Before coming to Japan, I have heard of the famous cat cafés. Of course, America has some as well but only in certain cities. The café itself was a bit different than I had imagined. I thought the cats would come to us because they would be used to human contact, but they all fled from our vicinity. One even bit my hand! It probably reacted in this manner because I touched it while it was still tense. I can’t blame them though. They weren’t familiar with us.

There were also a variety of books on the shelves so that you can relax and enjoy your time with the cats. However, we were all busy trying to pet them or take cute pictures.

They were all so fluffy and big and adorable, that’s why.

But the highlight of my trip was definitely riding the ferris wheel. Isn’t that the anime trope? Confessing to your crush while the sun sets perfectly, casting a warm hue across the cityscape. Well, that was not necessarily the case. I’m deathly afraid of heights, but I’ve always wanted to try riding a ferris wheel. However, once I sat down, I immediately regretted my decision.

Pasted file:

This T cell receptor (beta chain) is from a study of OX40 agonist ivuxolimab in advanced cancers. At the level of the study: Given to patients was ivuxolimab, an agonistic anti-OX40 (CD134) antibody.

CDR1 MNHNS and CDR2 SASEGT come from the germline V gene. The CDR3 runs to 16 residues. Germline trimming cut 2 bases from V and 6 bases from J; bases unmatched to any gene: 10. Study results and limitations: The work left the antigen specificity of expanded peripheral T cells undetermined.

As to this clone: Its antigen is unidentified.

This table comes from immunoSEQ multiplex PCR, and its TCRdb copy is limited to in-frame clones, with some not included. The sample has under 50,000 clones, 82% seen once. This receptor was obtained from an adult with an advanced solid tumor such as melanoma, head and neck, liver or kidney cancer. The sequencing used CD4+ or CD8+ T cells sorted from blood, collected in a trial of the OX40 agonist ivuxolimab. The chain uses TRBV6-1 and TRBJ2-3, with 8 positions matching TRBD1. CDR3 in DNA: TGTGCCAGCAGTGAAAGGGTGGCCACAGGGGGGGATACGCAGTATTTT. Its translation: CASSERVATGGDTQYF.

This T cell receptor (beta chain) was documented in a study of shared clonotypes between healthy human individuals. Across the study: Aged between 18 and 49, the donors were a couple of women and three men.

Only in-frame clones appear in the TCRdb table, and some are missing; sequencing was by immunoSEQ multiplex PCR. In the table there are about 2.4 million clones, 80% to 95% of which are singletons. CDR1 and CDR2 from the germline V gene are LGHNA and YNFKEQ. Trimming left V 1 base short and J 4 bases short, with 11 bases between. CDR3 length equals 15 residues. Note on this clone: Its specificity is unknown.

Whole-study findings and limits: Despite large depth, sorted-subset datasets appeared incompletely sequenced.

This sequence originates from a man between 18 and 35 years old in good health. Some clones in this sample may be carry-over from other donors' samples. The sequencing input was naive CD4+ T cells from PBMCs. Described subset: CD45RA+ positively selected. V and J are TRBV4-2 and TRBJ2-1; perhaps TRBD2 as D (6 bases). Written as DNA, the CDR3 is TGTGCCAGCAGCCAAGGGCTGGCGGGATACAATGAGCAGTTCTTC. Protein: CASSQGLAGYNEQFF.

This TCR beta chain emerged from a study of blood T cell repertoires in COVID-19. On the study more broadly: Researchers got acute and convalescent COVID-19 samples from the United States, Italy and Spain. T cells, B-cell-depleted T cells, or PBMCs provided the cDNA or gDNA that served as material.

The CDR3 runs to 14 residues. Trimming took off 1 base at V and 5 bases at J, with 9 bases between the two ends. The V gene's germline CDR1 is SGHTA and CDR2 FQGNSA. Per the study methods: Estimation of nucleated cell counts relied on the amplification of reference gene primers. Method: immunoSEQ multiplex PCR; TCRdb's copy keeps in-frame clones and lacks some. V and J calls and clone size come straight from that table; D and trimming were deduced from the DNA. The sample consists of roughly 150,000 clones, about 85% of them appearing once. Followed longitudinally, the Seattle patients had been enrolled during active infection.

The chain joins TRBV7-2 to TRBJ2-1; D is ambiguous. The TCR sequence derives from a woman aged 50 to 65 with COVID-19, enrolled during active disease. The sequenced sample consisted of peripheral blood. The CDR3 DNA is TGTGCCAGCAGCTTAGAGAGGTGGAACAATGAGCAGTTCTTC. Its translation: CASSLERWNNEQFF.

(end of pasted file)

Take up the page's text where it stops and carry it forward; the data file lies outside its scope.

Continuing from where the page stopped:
Luckily, one of my good friends rode alongside with me, and I held her hand the entire time while going up. Once we reached the top and started lowering, I finally looked out to see the brightly lit buildings filling up the night sky. It was absolutely beautiful.

First Host Family

Time flies fast. HIF assigned me two host families for my stay here in Hakodate, so I just recently moved into a new house a few days ago. Second semester will start tomorrow, and to say I’m ready for the homework and daily quizzes would be a lie.

It’s been a month here, and I’ve made some irreplaceable memories. I actually want to dedicate this post to my previous host family, since I am no longer living with them for the remainder of my time here in Hakodate.